The purpose of this article is to provide a better understanding of pediatric traumatic brain injury and its management. Within the pediatric age group, ages 1 to 19, injuries are the number one cause of death with traumatic brain injury being involved in almost 50 percent of these cases. This, along with the fact that the medical system spends over $1 billion annually on pediatric traumatic brain injury, makes this issue both timely and relevant to health care providers. Over the course of this article the epidemiology, physiology, pathophysiology, and treatment of pediatric traumatic brain injury will be explored. Emphasis will be placed on the role of the early responder and the immediate interventions that should be considered and/or performed. The management discussed in this article follows the most recent recommendations from the 2012 edition of the Guidelines for the Acute Medical Management of Severe Traumatic Brain Injury in Infants, Children, and Adolescents. Despite the focus of this article, it is important not to lose sight of the fact that an ounce of prevention is worth a pound--or, to be more precise and use the average human's brain measurements, just above three pounds--of cure. PMID:26630835

  18. External Validation and Recalibration of Risk Prediction Models for Acute Traumatic Brain Injury among Critically Ill Adult Patients in the United Kingdom

    PubMed Central

    Griggs, Kathryn A.; Prabhu, Gita; Gomes, Manuel; Lecky, Fiona E.; Hutchinson, Peter J. A.; Menon, David K.; Rowan, Kathryn M.

    2015-01-01

    Abstract This study validates risk prediction models for acute traumatic brain injury (TBI) in critical care units in the United Kingdom and recalibrates the models to this population. The Risk Adjustment In Neurocritical care (RAIN) Study was a prospective, observational cohort study in 67 adult critical care units. Adult patients admitted to critical care following acute TBI with a last pre-sedation Glasgow Coma Scale score of less than 15 were recruited. The primary outcomes were mortality and unfavorable outcome (death or severe disability, assessed using the Extended Glasgow Outcome Scale) at six months following TBI. Of 3626 critical care unit admissions, 2975 were analyzed. Following imputation of missing outcomes, mortality at six months was 25.7% and unfavorable outcome 57.4%. Ten risk prediction models were validated from Hukkelhoven and colleagues, the Medical Research Council (MRC) Corticosteroid Randomisation After Significant Head Injury (CRASH) Trial Collaborators, and the International Mission for Prognosis and Analysis of Clinical Trials in TBI (IMPACT) group. The model with the best discrimination was the IMPACT “Lab” model (C index, 0.779 for mortality and 0.713 for unfavorable outcome). This model was well calibrated for mortality at six months but substantially under-predicted the risk of unfavorable outcome. Recalibration of the models resulted in small improvements in discrimination and excellent calibration for all models. The risk prediction models demonstrated sufficient statistical performance to support their use in research and audit but fell below the level required to guide individual patient decision-making. The published models for unfavorable outcome at six months had poor calibration in the UK critical care setting and the models recalibrated to this setting should be used in future research. PMID:25898072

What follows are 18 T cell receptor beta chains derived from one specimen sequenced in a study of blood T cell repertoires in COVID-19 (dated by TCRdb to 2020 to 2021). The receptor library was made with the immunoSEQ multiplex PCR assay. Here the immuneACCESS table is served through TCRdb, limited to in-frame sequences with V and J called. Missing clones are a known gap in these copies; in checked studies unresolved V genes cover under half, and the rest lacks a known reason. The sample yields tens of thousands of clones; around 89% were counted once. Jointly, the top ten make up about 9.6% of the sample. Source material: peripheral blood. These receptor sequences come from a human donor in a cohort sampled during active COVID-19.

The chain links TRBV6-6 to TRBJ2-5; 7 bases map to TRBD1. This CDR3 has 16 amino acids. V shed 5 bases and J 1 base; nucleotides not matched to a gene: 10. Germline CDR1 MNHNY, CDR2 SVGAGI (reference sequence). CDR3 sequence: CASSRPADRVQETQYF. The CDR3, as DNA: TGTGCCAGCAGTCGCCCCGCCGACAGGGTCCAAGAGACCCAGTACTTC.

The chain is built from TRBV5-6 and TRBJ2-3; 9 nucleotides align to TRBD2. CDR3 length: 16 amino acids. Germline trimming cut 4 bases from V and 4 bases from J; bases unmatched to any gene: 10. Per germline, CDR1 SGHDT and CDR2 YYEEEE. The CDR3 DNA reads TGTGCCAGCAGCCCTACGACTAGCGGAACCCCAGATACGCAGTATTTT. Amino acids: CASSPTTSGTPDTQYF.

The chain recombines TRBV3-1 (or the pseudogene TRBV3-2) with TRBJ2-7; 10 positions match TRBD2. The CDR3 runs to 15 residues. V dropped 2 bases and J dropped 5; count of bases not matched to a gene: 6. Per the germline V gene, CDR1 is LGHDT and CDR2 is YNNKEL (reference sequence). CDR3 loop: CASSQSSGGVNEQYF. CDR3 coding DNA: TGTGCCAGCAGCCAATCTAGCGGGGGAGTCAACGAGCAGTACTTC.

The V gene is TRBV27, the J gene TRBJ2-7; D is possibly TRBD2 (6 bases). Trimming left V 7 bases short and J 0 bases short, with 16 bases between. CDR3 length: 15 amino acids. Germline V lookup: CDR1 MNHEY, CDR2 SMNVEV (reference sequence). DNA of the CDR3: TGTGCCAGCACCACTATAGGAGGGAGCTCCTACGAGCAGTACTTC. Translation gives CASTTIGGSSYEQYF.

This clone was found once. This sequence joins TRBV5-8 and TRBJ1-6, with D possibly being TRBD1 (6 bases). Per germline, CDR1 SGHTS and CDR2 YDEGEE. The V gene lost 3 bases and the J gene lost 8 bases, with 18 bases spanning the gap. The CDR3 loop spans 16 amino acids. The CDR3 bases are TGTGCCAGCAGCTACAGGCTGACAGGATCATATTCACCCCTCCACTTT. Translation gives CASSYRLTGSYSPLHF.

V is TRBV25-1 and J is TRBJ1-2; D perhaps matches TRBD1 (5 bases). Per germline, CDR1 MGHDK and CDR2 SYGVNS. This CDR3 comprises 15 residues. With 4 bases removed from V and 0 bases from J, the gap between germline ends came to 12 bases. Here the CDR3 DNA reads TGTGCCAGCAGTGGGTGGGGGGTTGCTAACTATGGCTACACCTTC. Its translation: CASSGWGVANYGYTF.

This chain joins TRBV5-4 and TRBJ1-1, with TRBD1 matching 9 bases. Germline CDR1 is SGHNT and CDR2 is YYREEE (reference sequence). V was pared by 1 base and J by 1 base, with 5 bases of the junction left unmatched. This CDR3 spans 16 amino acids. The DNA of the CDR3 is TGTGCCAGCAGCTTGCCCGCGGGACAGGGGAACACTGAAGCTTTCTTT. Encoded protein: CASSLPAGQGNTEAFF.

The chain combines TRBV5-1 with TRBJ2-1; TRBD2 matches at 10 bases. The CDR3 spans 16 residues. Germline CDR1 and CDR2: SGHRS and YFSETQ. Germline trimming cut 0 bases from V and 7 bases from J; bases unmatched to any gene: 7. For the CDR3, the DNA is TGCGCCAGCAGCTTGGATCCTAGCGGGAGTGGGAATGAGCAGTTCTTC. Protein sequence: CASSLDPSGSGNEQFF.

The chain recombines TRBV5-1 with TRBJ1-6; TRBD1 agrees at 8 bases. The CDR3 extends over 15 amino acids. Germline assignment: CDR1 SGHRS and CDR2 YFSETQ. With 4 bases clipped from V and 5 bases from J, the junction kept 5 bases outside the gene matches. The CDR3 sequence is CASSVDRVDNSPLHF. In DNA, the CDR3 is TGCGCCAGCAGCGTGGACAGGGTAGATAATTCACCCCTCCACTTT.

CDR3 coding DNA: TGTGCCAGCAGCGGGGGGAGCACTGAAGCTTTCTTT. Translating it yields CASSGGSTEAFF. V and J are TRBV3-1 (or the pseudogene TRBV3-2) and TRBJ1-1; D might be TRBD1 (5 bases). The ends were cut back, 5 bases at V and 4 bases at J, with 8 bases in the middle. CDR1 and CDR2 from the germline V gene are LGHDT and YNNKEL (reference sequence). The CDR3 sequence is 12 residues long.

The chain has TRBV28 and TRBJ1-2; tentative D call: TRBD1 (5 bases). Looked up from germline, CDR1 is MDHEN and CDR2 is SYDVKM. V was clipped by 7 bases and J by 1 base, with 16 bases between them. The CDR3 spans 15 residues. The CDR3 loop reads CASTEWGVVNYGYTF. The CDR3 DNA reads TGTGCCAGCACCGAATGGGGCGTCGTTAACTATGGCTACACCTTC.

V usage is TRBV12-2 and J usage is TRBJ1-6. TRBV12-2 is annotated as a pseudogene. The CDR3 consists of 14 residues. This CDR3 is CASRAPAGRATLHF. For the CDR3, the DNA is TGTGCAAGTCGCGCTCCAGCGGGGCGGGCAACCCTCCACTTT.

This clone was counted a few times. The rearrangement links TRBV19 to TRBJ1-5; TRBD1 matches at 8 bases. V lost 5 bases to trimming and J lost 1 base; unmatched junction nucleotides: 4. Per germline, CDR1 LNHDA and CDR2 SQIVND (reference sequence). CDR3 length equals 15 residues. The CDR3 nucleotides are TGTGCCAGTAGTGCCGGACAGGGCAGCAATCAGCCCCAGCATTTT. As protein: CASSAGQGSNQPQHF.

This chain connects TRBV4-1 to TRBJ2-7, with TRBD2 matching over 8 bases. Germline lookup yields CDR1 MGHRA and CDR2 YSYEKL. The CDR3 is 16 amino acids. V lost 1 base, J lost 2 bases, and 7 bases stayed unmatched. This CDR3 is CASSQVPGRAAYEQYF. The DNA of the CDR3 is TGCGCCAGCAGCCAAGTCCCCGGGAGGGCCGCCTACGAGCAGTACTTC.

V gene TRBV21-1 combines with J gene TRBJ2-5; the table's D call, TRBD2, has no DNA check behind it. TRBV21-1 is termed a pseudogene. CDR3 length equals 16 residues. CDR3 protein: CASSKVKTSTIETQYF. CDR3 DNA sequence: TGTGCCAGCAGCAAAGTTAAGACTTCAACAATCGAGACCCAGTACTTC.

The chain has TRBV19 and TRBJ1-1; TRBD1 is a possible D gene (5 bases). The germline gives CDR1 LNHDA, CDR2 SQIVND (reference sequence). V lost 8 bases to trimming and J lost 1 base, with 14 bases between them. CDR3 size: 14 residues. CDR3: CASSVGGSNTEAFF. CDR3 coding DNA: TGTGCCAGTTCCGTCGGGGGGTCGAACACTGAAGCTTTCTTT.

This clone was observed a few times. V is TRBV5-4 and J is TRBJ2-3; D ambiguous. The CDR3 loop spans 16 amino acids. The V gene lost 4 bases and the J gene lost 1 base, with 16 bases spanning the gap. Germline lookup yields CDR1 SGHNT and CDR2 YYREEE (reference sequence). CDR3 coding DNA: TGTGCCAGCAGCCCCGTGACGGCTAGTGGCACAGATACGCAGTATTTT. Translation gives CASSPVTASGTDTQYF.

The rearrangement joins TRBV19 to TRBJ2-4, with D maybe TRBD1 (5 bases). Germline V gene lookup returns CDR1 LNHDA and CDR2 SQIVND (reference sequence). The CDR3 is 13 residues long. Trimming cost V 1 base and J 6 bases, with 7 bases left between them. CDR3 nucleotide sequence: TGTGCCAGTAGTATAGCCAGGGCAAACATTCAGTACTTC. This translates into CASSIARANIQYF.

19. The Influence of Time from Injury to Surgery on Motor Recovery and Length of Hospital Stay in Acute Traumatic Spinal Cord Injury: An Observational Canadian Cohort Study

    PubMed Central

    Noonan, Vanessa K.; Fallah, Nader; Fisher, Charles G.; Finkelstein, Joel; Kwon, Brian K.; Rivers, Carly S.; Ahn, Henry; Paquet, Jérôme; Tsai, Eve C.; Townson, Andrea; Attabib, Najmedden; Bailey, Christopher S.; Christie, Sean D.; Drew, Brian; Fourney, Daryl R.; Fox, Richard; Hurlbert, R. John; Johnson, Michael G.; Linassi, A.G.; Parent, Stefan; Fehlings, Michael G.

    2015-01-01